Fat Supplies in the Office image

Fat Supplies in the Office

James Forsyth, the political editor of the Spectator, made a fascinating comment on the Coffee House Shots podcast the other day. He was talking about the hidden costs that arise from people working from home instead of going into the office, and made a point that I hadn't heard expressed this clearly before:

One of the things that gets slightly ignored in the argument about productivity is this. During lockdown, we all lived of our fat supplies (if you see what I mean). We built up human relationships with our colleagues that enabled us to speak to each other, but obviously as time goes on, those atrophy. And if you think about what we know about creativity, and where good ideas come from, they come from spontaneity: people talking to each other, people having discussions, people making breakthroughs. That is why you have the cluster effect in economics. And I think there is a real danger to the UK economy, which is heavily dependent on London as a global hub in so many ways: if that London cluster loses its lustre, and its ability to generate ideas and innovation because you’ve not got people bumping into each other and spontaneity and all of those other things, that is going to be very bad for the UK economy in the long term.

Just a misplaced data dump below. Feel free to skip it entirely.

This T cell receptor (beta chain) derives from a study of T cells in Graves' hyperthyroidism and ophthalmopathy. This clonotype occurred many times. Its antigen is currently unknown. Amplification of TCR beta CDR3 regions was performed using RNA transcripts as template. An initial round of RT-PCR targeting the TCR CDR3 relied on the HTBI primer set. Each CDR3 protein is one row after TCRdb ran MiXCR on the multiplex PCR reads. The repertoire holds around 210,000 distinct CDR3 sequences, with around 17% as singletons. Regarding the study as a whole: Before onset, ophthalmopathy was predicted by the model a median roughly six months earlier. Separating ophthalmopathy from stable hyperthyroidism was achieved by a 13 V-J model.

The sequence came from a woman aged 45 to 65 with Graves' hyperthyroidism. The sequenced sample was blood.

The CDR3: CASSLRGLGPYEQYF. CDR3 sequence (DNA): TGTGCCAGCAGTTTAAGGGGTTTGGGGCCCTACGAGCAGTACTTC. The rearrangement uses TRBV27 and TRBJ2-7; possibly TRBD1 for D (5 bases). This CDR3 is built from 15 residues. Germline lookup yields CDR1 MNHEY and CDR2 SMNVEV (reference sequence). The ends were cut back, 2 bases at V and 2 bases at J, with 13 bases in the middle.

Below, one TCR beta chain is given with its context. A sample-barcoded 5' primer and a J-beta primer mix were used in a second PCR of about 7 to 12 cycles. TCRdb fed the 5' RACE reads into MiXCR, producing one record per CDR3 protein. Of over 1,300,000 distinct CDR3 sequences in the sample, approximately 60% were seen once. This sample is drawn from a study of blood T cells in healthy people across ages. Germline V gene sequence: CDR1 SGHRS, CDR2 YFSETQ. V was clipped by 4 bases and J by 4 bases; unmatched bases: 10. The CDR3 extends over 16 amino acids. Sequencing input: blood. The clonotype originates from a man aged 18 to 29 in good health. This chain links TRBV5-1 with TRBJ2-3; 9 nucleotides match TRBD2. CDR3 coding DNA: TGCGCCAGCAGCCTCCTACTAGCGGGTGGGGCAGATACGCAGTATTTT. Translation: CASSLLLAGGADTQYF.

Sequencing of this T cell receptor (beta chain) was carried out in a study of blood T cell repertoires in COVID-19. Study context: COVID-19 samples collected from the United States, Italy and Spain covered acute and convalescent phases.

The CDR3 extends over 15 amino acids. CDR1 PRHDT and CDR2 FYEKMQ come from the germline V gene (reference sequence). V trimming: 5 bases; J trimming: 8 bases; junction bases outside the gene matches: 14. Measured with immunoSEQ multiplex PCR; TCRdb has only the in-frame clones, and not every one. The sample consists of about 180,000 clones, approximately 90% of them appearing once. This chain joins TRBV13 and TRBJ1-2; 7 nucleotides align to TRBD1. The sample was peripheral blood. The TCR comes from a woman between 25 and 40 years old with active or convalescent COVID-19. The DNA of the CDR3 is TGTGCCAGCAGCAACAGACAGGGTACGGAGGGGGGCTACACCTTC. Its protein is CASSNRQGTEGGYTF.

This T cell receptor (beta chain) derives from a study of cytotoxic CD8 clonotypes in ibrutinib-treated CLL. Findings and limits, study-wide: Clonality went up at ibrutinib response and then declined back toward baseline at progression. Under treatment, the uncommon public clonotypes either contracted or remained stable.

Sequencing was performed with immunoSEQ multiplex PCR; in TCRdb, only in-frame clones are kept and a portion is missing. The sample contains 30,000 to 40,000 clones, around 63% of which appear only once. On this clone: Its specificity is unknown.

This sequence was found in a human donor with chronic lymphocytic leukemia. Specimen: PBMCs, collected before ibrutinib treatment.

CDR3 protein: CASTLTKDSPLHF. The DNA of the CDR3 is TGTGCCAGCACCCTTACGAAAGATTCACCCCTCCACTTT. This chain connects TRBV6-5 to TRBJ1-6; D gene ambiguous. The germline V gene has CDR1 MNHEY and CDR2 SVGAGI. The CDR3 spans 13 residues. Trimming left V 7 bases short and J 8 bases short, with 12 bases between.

My office is seventy miles from my home, so in some ways lockdown has been pretty convenient. But offices are places to build up relational and creative fat supplies (as well as being critical for new staff to integrate, make connections, learn the ropes, and get useful things done). Worth considering.

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